Anna Osborne investigates the increasingly important issue of surveillance.
Each time you upload a photo, write a status or tweet onto a social networking site you are consciously selecting information that the world has access to. However, arguably this is not the same for more private usage on the internet such as email and private message. One of the liveliest debates that has taken place since the internet was created is surveillance. A popular question surrounding this debate is ‘is depriving someone of their right to privacy a necessary means to an end to protect the public and security of the country?’
Evan Davis, newsnight presenter recently commented about the possible upside to the problem. ‘We should be open minded enough to think our society may benefit from much more free use of data’.
Two of the key factors in this topic are privacy and safety. The state is increasingly observing our use of the internet and this has caused major concern among the public. However, some justify this by claiming it helps to prevent crimes such as the purchase of illegal contraband such as weapons and drugs on the internet. The ‘Deep Web’, an area of the internet which has been intentionally hidden, is under increasing investigation from law enforcement agencies.
As we spend an increasing amount of our time online, whether we are taking a break from revision or procrastinating while writing an essay, the government can collect and examine what is going on in our lives. Consequently, they may use this to monitor what we do in the future in the name of crime prevention. Social networking sites could be a strong example of how they do this.
Rachel Logan, Law and Human Rights Adviser at Amnesty International UK, states that we have now found out about the enormous amounts of surveillance here at home in the UK. The government are now using fibre optic cables that can pick up all of your emails and phone calls. Internet surveillance less known by the public.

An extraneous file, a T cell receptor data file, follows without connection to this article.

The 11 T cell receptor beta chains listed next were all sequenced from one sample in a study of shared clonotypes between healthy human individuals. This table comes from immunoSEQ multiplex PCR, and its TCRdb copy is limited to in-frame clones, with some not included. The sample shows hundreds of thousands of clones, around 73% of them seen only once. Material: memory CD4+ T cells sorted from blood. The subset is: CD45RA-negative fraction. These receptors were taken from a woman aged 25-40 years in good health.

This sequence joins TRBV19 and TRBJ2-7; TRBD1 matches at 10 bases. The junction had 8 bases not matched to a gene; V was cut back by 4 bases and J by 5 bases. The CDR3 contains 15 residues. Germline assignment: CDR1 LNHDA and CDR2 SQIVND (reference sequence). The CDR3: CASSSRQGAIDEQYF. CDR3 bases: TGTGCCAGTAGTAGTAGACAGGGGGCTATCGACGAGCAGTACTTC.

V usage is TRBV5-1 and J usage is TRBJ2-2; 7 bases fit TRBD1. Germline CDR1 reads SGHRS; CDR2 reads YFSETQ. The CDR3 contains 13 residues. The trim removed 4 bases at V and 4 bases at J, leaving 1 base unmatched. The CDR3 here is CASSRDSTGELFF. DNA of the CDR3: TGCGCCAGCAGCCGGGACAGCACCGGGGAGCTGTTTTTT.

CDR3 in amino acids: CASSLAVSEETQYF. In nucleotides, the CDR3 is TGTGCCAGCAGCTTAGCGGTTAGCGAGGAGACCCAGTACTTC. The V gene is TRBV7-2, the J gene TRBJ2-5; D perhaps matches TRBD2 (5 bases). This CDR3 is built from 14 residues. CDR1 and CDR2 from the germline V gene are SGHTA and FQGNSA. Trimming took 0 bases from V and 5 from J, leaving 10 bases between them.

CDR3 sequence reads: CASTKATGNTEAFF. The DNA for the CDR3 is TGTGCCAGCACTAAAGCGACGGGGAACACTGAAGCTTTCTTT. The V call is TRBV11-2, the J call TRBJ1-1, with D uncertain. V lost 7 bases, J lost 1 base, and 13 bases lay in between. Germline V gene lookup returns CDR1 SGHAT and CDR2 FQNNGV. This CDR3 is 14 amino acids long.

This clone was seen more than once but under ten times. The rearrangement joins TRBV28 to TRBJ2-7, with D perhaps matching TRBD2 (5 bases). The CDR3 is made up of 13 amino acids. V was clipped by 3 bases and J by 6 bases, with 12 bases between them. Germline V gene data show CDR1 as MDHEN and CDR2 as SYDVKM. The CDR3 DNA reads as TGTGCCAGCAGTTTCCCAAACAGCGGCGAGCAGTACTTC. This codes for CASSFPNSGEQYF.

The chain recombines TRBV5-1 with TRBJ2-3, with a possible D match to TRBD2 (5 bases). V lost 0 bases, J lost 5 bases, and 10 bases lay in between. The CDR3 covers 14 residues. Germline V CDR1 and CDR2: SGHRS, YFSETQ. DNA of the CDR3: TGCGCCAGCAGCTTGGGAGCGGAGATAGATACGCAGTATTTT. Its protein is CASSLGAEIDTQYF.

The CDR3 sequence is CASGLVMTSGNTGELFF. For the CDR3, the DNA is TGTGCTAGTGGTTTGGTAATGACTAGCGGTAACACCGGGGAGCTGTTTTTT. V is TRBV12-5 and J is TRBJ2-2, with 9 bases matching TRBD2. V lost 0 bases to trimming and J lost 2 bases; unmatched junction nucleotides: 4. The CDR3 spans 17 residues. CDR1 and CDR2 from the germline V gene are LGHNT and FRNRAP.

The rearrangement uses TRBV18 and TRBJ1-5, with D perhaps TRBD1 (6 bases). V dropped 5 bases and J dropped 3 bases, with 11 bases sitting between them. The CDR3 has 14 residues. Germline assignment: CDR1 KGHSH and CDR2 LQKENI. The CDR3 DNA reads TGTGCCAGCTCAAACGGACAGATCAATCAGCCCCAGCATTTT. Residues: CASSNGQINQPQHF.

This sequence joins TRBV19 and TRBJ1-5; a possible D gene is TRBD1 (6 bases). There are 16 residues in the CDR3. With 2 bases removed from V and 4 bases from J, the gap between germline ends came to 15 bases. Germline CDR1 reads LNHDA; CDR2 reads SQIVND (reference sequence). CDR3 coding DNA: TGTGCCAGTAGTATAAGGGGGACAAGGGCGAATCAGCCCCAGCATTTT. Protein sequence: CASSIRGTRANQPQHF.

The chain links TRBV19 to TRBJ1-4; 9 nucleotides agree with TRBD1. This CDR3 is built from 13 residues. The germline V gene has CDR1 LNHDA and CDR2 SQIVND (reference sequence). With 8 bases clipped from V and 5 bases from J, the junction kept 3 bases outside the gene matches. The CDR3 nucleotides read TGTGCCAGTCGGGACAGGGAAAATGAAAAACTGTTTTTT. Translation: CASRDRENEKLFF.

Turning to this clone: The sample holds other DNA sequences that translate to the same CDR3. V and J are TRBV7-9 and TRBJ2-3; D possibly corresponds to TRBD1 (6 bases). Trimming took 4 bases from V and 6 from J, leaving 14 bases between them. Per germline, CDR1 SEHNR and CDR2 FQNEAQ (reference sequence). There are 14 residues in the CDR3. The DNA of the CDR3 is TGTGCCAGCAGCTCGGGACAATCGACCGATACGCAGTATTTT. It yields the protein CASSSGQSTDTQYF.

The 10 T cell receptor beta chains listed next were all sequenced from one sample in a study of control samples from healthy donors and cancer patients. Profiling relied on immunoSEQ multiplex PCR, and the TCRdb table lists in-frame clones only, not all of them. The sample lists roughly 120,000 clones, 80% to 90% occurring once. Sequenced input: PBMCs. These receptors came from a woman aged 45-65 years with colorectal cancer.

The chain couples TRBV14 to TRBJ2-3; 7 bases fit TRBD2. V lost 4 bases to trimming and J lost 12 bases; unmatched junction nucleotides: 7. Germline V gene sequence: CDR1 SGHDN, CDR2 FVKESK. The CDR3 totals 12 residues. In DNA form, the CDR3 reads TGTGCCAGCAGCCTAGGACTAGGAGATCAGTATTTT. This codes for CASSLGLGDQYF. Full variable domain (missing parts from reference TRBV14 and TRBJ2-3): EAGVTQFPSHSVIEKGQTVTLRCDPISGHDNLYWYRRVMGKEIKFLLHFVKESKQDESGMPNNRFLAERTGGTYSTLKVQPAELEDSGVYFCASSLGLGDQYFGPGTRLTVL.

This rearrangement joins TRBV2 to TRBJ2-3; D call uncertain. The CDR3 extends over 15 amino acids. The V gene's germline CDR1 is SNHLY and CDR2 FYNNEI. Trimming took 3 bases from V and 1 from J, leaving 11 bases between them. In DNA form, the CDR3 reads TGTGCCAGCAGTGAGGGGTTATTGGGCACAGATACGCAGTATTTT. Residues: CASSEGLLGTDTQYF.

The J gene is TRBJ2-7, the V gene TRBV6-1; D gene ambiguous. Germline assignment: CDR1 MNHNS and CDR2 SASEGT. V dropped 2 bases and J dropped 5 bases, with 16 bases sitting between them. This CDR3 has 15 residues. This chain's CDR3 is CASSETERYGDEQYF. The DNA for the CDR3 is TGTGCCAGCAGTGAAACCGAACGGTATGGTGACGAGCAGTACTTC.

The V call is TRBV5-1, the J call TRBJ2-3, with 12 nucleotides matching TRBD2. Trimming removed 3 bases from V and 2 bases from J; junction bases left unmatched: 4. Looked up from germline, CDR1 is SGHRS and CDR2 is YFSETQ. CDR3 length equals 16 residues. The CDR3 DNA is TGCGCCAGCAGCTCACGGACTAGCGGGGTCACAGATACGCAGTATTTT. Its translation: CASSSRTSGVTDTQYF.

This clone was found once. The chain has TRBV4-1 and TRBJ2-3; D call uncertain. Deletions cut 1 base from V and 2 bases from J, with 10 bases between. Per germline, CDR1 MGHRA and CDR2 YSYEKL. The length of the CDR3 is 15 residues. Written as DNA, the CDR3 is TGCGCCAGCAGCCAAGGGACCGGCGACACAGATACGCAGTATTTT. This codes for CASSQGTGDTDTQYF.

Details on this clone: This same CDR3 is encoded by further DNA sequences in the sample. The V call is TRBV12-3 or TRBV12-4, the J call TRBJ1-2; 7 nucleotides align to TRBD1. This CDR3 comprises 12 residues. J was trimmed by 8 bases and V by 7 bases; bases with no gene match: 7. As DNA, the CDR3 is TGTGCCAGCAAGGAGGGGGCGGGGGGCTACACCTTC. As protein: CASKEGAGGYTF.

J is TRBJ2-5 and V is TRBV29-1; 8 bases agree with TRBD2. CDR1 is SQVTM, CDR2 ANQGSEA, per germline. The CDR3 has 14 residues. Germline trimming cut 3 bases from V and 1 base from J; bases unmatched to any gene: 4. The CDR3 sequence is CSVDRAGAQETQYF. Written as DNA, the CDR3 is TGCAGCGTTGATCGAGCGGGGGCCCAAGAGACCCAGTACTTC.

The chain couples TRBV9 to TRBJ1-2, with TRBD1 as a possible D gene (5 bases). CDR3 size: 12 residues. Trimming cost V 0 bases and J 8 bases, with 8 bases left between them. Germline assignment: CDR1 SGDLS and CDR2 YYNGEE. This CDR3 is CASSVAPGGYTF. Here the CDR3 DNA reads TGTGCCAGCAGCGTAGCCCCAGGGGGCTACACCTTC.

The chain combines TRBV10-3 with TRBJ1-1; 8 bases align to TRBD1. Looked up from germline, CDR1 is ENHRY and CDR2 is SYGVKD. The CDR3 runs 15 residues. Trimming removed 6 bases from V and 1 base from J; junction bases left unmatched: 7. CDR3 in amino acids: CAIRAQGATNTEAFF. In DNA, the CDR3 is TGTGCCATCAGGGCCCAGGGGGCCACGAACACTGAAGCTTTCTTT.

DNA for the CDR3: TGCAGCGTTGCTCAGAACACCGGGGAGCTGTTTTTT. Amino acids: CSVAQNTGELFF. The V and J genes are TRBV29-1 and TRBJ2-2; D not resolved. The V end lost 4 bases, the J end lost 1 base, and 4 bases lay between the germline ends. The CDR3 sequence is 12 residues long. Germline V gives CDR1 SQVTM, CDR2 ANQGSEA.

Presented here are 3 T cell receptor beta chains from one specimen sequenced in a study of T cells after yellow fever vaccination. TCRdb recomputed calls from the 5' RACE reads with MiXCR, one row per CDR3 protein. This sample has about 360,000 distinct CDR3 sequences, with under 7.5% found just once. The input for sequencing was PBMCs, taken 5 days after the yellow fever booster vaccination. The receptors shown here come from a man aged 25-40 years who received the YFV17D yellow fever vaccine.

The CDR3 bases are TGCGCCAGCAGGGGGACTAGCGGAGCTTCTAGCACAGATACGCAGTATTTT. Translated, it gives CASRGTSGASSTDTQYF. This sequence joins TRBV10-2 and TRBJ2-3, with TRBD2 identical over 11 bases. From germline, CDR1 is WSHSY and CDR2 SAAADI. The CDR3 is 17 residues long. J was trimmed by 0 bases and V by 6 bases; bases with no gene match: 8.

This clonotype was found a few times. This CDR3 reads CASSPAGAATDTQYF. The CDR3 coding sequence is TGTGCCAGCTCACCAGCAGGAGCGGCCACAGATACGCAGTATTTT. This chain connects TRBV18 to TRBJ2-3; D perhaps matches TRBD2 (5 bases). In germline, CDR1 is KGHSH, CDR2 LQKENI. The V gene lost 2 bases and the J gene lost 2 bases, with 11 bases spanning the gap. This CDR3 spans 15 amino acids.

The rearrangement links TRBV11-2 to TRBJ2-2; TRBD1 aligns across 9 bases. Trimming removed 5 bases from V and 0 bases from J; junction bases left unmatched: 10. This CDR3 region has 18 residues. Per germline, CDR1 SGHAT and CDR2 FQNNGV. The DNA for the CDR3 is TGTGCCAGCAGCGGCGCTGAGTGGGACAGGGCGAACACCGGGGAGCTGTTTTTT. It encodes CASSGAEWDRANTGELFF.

Robin Jones, UWE student, believes that ‘the state shouldn’t be able to monitor peoples every day actions without a justified reason, however with increasing levels of crime I can see why the government may be keen to keep the levels of surveillance high’.
In contrary, UWE student Steph Bridet, said ‘I appreciate both sides of the argument. Although people may feel it is an invasion of privacy, I believe a lot of people, including me, expect the government to be increasing our safety and perhaps internet surveillance is an efficient way of doing so. The issue with this is misuse of governmental power. I personally would like to research more into the debate to look at the benefits that internet surveillance has given us so far to have a concrete answer’.
Famously, Banksy became involved with the surveillance debate. In June, Banksy confirmed that the painting of men spying on a phone booth near GCHQ in Cheltenham was his work. This painting has aided the awareness of surveillance.
By Anna Osborne